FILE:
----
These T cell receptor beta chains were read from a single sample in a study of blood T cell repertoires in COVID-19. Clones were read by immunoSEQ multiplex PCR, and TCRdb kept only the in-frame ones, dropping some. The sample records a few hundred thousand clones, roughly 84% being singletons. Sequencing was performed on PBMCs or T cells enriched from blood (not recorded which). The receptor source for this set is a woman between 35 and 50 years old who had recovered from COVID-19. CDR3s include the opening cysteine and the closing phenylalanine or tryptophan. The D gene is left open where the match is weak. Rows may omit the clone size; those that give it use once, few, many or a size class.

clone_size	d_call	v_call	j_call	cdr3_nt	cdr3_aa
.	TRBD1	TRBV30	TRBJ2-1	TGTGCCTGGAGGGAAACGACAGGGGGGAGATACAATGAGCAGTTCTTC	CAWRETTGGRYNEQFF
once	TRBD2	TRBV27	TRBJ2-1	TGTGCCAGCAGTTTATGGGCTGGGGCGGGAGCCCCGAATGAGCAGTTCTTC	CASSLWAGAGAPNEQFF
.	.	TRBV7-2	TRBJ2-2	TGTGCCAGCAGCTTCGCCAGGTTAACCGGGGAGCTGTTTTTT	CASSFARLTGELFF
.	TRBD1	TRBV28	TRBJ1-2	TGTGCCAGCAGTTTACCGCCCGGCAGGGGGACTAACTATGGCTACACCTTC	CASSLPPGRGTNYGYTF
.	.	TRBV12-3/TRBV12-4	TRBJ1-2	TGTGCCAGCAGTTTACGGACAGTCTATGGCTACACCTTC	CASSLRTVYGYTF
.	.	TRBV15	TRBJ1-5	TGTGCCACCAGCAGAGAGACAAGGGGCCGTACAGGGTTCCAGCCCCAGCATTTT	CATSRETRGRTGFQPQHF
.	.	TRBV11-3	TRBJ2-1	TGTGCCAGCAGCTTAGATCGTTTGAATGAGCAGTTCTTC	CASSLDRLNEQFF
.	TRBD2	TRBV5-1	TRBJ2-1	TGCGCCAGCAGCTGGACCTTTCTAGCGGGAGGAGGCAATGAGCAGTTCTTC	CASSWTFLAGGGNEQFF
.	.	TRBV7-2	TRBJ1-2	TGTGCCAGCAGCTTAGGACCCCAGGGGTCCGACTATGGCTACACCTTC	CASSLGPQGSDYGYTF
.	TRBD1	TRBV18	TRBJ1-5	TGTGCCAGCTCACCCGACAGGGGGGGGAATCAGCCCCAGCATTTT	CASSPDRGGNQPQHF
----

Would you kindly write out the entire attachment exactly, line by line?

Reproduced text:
These T cell receptor beta chains were read from a single sample in a study of blood T cell repertoires in COVID-19. Clones were read by immunoSEQ multiplex PCR, and TCRdb kept only the in-frame ones, dropping some. The sample records a few hundred thousand clones, roughly 84% being singletons. Sequencing was performed on PBMCs or T cells enriched from blood (not recorded which). The receptor source for this set is a woman between 35 and 50 years old who had recovered from COVID-19. CDR3s include the opening cysteine and the closing phenylalanine or tryptophan. The D gene is left open where the match is weak. Rows may omit the clone size; those that give it use once, few, many or a size class.

clone_size	d_call	v_call	j_call	cdr3_nt	cdr3_aa
.	TRBD1	TRBV30	TRBJ2-1	TGTGCCTGGAGGGAAACGACAGGGGGGAGATACAATGAGCAGTTCTTC	CAWRETTGGRYNEQFF
once	TRBD2	TRBV27	TRBJ2-1	TGTGCCAGCAGTTTATGGGCTGGGGCGGGAGCCCCGAATGAGCAGTTCTTC	CASSLWAGAGAPNEQFF
.	.	TRBV7-2	TRBJ2-2	TGTGCCAGCAGCTTCGCCAGGTTAACCGGGGAGCTGTTTTTT	CASSFARLTGELFF
.	TRBD1	TRBV28	TRBJ1-2	TGTGCCAGCAGTTTACCGCCCGGCAGGGGGACTAACTATGGCTACACCTTC	CASSLPPGRGTNYGYTF
.	.	TRBV12-3/TRBV12-4	TRBJ1-2	TGTGCCAGCAGTTTACGGACAGTCTATGGCTACACCTTC	CASSLRTVYGYTF
.	.	TRBV15	TRBJ1-5	TGTGCCACCAGCAGAGAGACAAGGGGCCGTACAGGGTTCCAGCCCCAGCATTTT	CATSRETRGRTGFQPQHF
.	.	TRBV11-3	TRBJ2-1	TGTGCCAGCAGCTTAGATCGTTTGAATGAGCAGTTCTTC	CASSLDRLNEQFF
.	TRBD2	TRBV5-1	TRBJ2-1	TGCGCCAGCAGCTGGACCTTTCTAGCGGGAGGAGGCAATGAGCAGTTCTTC	CASSWTFLAGGGNEQFF
.	.	TRBV7-2	TRBJ1-2	TGTGCCAGCAGCTTAGGACCCCAGGGGTCCGACTATGGCTACACCTTC	CASSLGPQGSDYGYTF
.	TRBD1	TRBV18	TRBJ1-5	TGTGCCAGCTCACCCGACAGGGGGGGGAATCAGCCCCAGCATTTT	CASSPDRGGNQPQHF